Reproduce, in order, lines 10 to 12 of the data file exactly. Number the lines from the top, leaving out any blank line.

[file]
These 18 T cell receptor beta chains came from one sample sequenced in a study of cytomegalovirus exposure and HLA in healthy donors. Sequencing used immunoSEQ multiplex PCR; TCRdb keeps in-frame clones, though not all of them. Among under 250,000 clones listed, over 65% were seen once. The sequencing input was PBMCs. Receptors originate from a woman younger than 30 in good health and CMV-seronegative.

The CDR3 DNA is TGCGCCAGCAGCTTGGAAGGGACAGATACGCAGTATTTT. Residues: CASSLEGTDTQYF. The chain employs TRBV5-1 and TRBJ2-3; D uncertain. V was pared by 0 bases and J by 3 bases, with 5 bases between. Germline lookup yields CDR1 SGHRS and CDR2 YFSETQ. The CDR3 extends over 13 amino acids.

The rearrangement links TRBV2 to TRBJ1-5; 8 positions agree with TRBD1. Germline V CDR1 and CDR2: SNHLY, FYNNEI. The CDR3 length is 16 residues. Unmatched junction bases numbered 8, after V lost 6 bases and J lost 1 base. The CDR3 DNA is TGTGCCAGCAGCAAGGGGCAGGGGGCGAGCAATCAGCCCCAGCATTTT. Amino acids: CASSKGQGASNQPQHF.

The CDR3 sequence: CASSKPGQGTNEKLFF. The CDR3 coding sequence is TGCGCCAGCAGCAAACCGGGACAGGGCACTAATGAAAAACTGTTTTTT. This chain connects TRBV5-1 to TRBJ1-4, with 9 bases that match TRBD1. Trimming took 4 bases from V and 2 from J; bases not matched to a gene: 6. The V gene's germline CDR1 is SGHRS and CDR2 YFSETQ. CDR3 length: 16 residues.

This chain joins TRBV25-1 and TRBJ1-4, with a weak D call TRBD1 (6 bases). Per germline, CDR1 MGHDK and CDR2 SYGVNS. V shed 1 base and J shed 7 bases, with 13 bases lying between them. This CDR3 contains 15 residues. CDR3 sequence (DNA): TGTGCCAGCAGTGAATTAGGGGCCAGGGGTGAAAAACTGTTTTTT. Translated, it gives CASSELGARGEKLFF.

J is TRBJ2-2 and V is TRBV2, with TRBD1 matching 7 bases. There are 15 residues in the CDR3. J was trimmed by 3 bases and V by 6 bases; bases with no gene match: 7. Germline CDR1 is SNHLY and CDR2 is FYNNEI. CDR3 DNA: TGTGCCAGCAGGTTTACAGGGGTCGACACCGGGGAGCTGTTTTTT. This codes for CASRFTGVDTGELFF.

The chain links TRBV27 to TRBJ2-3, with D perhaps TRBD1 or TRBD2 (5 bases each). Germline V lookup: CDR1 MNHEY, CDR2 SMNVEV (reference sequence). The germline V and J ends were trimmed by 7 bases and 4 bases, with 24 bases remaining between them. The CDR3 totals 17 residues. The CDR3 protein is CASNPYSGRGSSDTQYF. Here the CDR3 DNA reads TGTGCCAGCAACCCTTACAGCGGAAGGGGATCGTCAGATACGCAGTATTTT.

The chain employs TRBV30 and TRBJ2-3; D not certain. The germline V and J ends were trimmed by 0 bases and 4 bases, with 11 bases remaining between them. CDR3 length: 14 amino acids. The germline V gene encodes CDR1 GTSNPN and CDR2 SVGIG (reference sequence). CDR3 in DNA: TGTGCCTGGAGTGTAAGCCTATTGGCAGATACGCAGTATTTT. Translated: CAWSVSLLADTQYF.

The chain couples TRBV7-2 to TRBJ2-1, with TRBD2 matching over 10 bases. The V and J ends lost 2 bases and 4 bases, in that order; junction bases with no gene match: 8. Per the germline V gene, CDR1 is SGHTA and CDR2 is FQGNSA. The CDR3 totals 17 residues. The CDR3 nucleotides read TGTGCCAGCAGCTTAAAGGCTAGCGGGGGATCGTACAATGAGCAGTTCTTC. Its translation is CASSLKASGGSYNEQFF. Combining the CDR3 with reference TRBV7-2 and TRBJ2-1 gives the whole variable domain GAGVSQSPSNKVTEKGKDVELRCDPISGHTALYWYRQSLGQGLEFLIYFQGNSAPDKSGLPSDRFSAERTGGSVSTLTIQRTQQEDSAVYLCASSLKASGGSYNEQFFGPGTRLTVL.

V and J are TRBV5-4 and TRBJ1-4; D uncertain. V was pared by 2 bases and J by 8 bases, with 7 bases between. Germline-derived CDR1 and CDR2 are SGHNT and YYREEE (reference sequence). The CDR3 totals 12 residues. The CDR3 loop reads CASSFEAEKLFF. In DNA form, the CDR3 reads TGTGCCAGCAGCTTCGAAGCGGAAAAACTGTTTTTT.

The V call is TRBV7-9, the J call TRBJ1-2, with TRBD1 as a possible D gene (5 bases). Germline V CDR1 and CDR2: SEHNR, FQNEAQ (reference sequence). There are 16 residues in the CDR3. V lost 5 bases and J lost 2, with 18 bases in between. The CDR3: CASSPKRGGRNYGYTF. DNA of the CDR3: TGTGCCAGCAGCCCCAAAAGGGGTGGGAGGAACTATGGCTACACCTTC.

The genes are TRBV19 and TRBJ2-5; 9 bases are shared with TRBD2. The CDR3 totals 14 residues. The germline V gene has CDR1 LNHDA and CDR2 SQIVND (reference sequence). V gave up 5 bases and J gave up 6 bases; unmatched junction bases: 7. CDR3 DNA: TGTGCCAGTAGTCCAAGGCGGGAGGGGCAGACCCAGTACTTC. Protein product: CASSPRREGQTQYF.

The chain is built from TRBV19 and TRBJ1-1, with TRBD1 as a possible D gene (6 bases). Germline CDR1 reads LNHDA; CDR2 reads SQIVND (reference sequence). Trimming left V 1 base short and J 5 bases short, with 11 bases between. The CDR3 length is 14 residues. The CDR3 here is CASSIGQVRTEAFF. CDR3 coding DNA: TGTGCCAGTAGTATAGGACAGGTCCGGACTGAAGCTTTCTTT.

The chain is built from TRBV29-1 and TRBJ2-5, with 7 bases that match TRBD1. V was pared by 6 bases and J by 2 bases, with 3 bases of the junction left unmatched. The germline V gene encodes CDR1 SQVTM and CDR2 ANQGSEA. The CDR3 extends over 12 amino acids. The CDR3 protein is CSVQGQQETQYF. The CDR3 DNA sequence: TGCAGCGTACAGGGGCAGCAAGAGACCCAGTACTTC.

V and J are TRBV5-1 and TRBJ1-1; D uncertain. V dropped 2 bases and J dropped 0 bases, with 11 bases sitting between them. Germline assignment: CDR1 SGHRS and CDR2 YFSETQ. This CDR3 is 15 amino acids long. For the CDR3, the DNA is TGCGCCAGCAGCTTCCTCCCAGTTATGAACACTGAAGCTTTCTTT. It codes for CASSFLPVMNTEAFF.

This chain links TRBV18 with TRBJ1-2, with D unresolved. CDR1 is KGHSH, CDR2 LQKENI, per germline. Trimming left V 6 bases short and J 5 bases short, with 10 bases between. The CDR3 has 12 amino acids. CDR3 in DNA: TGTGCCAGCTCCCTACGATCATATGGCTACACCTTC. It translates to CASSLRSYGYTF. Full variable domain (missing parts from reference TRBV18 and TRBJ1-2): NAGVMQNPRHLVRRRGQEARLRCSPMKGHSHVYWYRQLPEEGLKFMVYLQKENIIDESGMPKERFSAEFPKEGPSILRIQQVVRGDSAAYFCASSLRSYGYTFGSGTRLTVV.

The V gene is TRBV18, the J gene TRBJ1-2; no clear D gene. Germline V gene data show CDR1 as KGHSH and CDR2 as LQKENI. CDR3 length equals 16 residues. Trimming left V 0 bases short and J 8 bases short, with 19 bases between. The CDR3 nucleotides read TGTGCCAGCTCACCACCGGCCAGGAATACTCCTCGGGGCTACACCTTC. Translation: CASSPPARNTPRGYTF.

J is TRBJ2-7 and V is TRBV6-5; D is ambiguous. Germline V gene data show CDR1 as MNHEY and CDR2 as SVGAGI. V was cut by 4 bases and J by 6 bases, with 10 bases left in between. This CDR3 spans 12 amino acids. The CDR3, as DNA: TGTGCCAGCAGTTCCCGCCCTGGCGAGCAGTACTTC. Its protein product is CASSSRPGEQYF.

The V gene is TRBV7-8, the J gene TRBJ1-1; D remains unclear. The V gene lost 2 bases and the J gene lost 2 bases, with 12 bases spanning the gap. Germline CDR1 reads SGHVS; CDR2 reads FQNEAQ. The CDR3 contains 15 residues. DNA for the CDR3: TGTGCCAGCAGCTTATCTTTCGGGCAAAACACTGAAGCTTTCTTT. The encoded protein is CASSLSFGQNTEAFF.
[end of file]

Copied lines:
V and J are TRBV5-4 and TRBJ1-4; D uncertain. V was pared by 2 bases and J by 8 bases, with 7 bases between. Germline-derived CDR1 and CDR2 are SGHNT and YYREEE (reference sequence). The CDR3 totals 12 residues. The CDR3 loop reads CASSFEAEKLFF. In DNA form, the CDR3 reads TGTGCCAGCAGCTTCGAAGCGGAAAAACTGTTTTTT.

The V call is TRBV7-9, the J call TRBJ1-2, with TRBD1 as a possible D gene (5 bases). Germline V CDR1 and CDR2: SEHNR, FQNEAQ (reference sequence). There are 16 residues in the CDR3. V lost 5 bases and J lost 2, with 18 bases in between. The CDR3: CASSPKRGGRNYGYTF. DNA of the CDR3: TGTGCCAGCAGCCCCAAAAGGGGTGGGAGGAACTATGGCTACACCTTC.

The genes are TRBV19 and TRBJ2-5; 9 bases are shared with TRBD2. The CDR3 totals 14 residues. The germline V gene has CDR1 LNHDA and CDR2 SQIVND (reference sequence). V gave up 5 bases and J gave up 6 bases; unmatched junction bases: 7. CDR3 DNA: TGTGCCAGTAGTCCAAGGCGGGAGGGGCAGACCCAGTACTTC. Protein product: CASSPRREGQTQYF.